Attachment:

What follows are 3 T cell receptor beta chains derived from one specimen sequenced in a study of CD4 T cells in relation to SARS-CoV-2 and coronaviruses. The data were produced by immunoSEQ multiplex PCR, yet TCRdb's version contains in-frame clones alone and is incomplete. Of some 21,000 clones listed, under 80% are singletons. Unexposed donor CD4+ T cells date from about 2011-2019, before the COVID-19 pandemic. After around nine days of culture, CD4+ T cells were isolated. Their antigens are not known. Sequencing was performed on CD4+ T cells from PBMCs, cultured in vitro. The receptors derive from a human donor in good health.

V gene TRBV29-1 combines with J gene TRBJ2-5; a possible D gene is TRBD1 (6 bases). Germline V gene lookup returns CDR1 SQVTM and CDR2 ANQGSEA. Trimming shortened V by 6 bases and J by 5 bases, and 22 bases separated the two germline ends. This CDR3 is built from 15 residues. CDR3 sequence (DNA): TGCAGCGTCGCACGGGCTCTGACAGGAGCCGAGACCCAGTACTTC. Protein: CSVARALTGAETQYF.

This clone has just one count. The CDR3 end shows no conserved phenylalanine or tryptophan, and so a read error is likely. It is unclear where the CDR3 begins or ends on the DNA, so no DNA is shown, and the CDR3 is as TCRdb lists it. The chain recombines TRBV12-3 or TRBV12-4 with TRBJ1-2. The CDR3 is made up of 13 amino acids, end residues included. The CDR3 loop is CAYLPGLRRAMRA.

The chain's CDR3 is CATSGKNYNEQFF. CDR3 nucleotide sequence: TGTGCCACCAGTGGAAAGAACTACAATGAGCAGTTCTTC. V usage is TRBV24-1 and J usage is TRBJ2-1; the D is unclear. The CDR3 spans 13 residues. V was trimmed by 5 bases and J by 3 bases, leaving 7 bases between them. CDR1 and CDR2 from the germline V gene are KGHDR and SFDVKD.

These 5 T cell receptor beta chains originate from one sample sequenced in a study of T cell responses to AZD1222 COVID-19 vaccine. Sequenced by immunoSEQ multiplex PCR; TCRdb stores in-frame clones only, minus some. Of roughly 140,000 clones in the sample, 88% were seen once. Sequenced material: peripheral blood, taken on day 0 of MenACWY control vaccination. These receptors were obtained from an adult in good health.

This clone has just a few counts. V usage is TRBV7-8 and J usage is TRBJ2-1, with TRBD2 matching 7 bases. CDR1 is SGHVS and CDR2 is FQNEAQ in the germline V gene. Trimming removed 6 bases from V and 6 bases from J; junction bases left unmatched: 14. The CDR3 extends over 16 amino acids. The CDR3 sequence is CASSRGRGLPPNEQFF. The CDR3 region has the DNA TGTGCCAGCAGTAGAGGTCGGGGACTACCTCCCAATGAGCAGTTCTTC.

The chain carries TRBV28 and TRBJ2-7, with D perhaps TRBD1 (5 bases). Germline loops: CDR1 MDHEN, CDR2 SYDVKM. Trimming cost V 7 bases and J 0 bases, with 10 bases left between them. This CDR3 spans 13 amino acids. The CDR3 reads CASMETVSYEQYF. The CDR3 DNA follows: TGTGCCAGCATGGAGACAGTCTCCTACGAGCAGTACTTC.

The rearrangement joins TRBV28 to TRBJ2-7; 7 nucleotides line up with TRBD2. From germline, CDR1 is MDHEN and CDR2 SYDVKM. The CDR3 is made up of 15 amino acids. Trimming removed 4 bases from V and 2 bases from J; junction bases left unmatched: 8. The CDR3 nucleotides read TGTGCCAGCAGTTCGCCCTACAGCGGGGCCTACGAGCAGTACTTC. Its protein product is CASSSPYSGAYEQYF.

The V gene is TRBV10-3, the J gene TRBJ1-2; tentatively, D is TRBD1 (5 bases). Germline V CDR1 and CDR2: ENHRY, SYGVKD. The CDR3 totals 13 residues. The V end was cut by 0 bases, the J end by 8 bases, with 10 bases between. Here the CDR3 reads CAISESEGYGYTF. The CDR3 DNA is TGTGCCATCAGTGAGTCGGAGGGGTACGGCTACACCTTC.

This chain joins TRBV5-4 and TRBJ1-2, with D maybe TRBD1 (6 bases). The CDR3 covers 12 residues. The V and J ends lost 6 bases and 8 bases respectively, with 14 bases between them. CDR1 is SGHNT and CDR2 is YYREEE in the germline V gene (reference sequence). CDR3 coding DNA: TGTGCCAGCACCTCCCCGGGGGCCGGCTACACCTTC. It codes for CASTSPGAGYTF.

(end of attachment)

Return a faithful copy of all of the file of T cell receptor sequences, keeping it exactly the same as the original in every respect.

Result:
What follows are 3 T cell receptor beta chains derived from one specimen sequenced in a study of CD4 T cells in relation to SARS-CoV-2 and coronaviruses. The data were produced by immunoSEQ multiplex PCR, yet TCRdb's version contains in-frame clones alone and is incomplete. Of some 21,000 clones listed, under 80% are singletons. Unexposed donor CD4+ T cells date from about 2011-2019, before the COVID-19 pandemic. After around nine days of culture, CD4+ T cells were isolated. Their antigens are not known. Sequencing was performed on CD4+ T cells from PBMCs, cultured in vitro. The receptors derive from a human donor in good health.

V gene TRBV29-1 combines with J gene TRBJ2-5; a possible D gene is TRBD1 (6 bases). Germline V gene lookup returns CDR1 SQVTM and CDR2 ANQGSEA. Trimming shortened V by 6 bases and J by 5 bases, and 22 bases separated the two germline ends. This CDR3 is built from 15 residues. CDR3 sequence (DNA): TGCAGCGTCGCACGGGCTCTGACAGGAGCCGAGACCCAGTACTTC. Protein: CSVARALTGAETQYF.

This clone has just one count. The CDR3 end shows no conserved phenylalanine or tryptophan, and so a read error is likely. It is unclear where the CDR3 begins or ends on the DNA, so no DNA is shown, and the CDR3 is as TCRdb lists it. The chain recombines TRBV12-3 or TRBV12-4 with TRBJ1-2. The CDR3 is made up of 13 amino acids, end residues included. The CDR3 loop is CAYLPGLRRAMRA.

The chain's CDR3 is CATSGKNYNEQFF. CDR3 nucleotide sequence: TGTGCCACCAGTGGAAAGAACTACAATGAGCAGTTCTTC. V usage is TRBV24-1 and J usage is TRBJ2-1; the D is unclear. The CDR3 spans 13 residues. V was trimmed by 5 bases and J by 3 bases, leaving 7 bases between them. CDR1 and CDR2 from the germline V gene are KGHDR and SFDVKD.

These 5 T cell receptor beta chains originate from one sample sequenced in a study of T cell responses to AZD1222 COVID-19 vaccine. Sequenced by immunoSEQ multiplex PCR; TCRdb stores in-frame clones only, minus some. Of roughly 140,000 clones in the sample, 88% were seen once. Sequenced material: peripheral blood, taken on day 0 of MenACWY control vaccination. These receptors were obtained from an adult in good health.

This clone has just a few counts. V usage is TRBV7-8 and J usage is TRBJ2-1, with TRBD2 matching 7 bases. CDR1 is SGHVS and CDR2 is FQNEAQ in the germline V gene. Trimming removed 6 bases from V and 6 bases from J; junction bases left unmatched: 14. The CDR3 extends over 16 amino acids. The CDR3 sequence is CASSRGRGLPPNEQFF. The CDR3 region has the DNA TGTGCCAGCAGTAGAGGTCGGGGACTACCTCCCAATGAGCAGTTCTTC.

The chain carries TRBV28 and TRBJ2-7, with D perhaps TRBD1 (5 bases). Germline loops: CDR1 MDHEN, CDR2 SYDVKM. Trimming cost V 7 bases and J 0 bases, with 10 bases left between them. This CDR3 spans 13 amino acids. The CDR3 reads CASMETVSYEQYF. The CDR3 DNA follows: TGTGCCAGCATGGAGACAGTCTCCTACGAGCAGTACTTC.

The rearrangement joins TRBV28 to TRBJ2-7; 7 nucleotides line up with TRBD2. From germline, CDR1 is MDHEN and CDR2 SYDVKM. The CDR3 is made up of 15 amino acids. Trimming removed 4 bases from V and 2 bases from J; junction bases left unmatched: 8. The CDR3 nucleotides read TGTGCCAGCAGTTCGCCCTACAGCGGGGCCTACGAGCAGTACTTC. Its protein product is CASSSPYSGAYEQYF.

The V gene is TRBV10-3, the J gene TRBJ1-2; tentatively, D is TRBD1 (5 bases). Germline V CDR1 and CDR2: ENHRY, SYGVKD. The CDR3 totals 13 residues. The V end was cut by 0 bases, the J end by 8 bases, with 10 bases between. Here the CDR3 reads CAISESEGYGYTF. The CDR3 DNA is TGTGCCATCAGTGAGTCGGAGGGGTACGGCTACACCTTC.

This chain joins TRBV5-4 and TRBJ1-2, with D maybe TRBD1 (6 bases). The CDR3 covers 12 residues. The V and J ends lost 6 bases and 8 bases respectively, with 14 bases between them. CDR1 is SGHNT and CDR2 is YYREEE in the germline V gene (reference sequence). CDR3 coding DNA: TGTGCCAGCACCTCCCCGGGGGCCGGCTACACCTTC. It codes for CASTSPGAGYTF.